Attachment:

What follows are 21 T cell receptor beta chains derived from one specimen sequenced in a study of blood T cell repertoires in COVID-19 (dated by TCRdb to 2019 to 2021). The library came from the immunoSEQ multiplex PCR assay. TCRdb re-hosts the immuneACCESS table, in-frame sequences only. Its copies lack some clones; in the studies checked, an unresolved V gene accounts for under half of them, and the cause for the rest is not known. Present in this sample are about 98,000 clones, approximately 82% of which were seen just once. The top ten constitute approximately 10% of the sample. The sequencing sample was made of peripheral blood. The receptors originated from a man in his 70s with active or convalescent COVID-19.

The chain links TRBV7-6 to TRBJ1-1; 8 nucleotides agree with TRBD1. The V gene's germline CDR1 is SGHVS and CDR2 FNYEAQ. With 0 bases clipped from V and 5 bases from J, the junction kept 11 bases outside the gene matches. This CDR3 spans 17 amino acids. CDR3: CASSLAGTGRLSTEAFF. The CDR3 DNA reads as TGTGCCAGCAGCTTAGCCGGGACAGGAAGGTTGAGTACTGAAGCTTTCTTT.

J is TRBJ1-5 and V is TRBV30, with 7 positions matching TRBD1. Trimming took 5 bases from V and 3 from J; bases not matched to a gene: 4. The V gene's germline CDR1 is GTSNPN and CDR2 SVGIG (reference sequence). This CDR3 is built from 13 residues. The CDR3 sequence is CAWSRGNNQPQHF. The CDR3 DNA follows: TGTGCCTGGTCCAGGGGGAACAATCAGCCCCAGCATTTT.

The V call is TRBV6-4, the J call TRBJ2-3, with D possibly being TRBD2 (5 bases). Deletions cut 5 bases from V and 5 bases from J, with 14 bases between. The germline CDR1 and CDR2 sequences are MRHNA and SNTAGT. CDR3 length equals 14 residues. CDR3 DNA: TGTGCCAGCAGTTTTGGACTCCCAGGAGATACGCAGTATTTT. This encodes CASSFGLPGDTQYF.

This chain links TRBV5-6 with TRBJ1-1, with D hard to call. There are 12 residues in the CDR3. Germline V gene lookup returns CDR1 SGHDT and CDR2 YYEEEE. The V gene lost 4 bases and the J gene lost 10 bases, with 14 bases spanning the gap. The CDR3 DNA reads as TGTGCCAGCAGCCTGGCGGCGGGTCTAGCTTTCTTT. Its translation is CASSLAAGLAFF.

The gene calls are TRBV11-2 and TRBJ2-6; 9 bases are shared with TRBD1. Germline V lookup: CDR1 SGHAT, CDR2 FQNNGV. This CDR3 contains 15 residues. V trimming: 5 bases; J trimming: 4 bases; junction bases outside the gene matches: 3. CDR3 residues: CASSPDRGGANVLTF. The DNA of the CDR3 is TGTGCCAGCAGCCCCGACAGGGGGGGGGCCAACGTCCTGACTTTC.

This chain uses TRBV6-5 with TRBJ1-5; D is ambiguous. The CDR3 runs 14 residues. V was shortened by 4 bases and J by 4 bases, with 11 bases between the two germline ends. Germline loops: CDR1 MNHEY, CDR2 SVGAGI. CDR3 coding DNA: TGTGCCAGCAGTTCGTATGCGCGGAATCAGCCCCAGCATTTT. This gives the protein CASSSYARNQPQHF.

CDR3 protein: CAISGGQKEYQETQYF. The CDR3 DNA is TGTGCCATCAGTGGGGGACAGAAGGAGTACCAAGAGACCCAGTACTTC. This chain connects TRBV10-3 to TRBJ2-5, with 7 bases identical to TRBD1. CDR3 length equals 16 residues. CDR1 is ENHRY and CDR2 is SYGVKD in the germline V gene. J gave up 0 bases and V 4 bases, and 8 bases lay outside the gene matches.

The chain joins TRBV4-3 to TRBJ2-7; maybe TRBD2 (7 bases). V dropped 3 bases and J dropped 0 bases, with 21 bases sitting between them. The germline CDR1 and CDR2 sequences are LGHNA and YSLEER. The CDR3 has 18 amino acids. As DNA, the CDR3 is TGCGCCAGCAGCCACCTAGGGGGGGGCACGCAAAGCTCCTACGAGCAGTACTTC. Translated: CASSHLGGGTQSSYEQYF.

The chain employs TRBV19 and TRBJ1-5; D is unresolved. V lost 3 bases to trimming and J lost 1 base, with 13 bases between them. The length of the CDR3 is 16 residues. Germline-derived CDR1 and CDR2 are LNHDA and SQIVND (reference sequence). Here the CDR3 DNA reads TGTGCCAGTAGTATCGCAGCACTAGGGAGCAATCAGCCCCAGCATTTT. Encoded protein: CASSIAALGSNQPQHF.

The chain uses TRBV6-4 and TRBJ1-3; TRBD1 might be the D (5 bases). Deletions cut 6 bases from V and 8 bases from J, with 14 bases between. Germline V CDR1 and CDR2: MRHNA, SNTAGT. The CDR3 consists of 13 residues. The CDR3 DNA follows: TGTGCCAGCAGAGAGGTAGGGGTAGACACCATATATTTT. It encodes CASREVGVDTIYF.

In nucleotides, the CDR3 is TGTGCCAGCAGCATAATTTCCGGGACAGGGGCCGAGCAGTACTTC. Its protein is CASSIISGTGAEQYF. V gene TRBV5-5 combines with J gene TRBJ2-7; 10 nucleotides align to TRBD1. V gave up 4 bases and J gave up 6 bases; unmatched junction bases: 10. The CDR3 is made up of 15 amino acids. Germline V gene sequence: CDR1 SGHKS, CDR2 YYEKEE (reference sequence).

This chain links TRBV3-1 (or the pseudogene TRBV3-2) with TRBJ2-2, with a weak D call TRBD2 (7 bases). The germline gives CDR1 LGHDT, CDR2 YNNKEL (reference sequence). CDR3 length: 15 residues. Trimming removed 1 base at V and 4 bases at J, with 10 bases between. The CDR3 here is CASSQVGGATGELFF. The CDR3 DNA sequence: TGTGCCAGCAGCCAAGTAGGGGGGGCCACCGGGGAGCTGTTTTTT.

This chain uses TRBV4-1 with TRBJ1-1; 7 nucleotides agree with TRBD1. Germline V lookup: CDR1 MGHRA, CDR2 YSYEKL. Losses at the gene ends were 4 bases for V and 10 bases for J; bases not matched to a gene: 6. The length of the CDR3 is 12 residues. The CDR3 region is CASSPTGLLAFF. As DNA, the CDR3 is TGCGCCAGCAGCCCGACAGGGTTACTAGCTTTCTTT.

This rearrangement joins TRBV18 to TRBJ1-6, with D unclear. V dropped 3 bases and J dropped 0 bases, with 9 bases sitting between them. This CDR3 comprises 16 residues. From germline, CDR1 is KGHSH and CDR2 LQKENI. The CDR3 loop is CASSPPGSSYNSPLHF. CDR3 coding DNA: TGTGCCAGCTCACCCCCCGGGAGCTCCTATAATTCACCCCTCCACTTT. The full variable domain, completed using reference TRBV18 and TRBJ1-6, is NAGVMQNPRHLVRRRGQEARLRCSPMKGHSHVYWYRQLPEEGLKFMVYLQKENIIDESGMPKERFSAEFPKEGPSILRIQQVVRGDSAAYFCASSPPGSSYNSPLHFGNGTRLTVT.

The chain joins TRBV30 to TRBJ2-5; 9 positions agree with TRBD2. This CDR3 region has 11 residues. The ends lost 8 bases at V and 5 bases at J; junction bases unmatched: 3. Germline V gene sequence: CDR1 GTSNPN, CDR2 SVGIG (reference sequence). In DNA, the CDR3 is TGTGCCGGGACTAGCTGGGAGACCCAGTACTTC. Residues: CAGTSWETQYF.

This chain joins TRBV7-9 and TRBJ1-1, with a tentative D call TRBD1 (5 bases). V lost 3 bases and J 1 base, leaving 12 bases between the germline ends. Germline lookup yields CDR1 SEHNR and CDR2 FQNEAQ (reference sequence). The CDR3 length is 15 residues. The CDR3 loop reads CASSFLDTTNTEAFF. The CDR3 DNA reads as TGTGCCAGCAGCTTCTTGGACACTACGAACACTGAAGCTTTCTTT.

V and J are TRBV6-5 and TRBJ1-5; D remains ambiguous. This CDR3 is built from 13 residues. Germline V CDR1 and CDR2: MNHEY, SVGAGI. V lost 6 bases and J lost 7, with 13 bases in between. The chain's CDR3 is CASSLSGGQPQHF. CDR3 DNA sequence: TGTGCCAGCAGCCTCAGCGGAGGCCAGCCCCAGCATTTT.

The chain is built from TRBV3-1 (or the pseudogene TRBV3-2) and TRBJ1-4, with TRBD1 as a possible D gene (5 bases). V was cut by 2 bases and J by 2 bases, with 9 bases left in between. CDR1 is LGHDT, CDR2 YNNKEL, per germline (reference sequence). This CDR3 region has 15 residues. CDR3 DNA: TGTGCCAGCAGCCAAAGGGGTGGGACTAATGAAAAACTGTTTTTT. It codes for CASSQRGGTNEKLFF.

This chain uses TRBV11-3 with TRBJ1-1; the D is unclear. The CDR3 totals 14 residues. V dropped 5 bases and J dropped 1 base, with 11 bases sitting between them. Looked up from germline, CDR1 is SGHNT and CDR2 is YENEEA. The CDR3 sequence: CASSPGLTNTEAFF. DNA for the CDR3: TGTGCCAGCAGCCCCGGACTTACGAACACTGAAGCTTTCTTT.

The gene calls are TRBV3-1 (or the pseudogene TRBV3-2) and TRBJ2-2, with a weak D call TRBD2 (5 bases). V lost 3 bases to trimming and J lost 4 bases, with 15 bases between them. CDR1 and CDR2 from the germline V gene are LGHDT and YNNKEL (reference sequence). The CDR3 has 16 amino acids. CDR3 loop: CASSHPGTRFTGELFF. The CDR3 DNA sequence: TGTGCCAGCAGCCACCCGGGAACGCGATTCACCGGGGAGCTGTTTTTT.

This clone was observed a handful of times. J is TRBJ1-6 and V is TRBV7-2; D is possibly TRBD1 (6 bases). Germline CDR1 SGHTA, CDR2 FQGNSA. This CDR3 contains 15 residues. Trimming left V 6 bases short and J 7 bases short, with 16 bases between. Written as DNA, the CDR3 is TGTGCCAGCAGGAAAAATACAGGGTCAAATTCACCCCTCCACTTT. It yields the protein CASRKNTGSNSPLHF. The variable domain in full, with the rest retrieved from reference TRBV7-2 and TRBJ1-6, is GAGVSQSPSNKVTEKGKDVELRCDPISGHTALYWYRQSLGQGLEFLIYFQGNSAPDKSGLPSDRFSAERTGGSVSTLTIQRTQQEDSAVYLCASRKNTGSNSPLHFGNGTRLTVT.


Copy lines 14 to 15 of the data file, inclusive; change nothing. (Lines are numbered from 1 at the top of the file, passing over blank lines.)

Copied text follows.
This chain uses TRBV4-1 with TRBJ1-1; 7 nucleotides agree with TRBD1. Germline V lookup: CDR1 MGHRA, CDR2 YSYEKL. Losses at the gene ends were 4 bases for V and 10 bases for J; bases not matched to a gene: 6. The length of the CDR3 is 12 residues. The CDR3 region is CASSPTGLLAFF. As DNA, the CDR3 is TGCGCCAGCAGCCCGACAGGGTTACTAGCTTTCTTT.

This rearrangement joins TRBV18 to TRBJ1-6, with D unclear. V dropped 3 bases and J dropped 0 bases, with 9 bases sitting between them. This CDR3 comprises 16 residues. From germline, CDR1 is KGHSH and CDR2 LQKENI. The CDR3 loop is CASSPPGSSYNSPLHF. CDR3 coding DNA: TGTGCCAGCTCACCCCCCGGGAGCTCCTATAATTCACCCCTCCACTTT. The full variable domain, completed using reference TRBV18 and TRBJ1-6, is NAGVMQNPRHLVRRRGQEARLRCSPMKGHSHVYWYRQLPEEGLKFMVYLQKENIIDESGMPKERFSAEFPKEGPSILRIQQVVRGDSAAYFCASSPPGSSYNSPLHFGNGTRLTVT.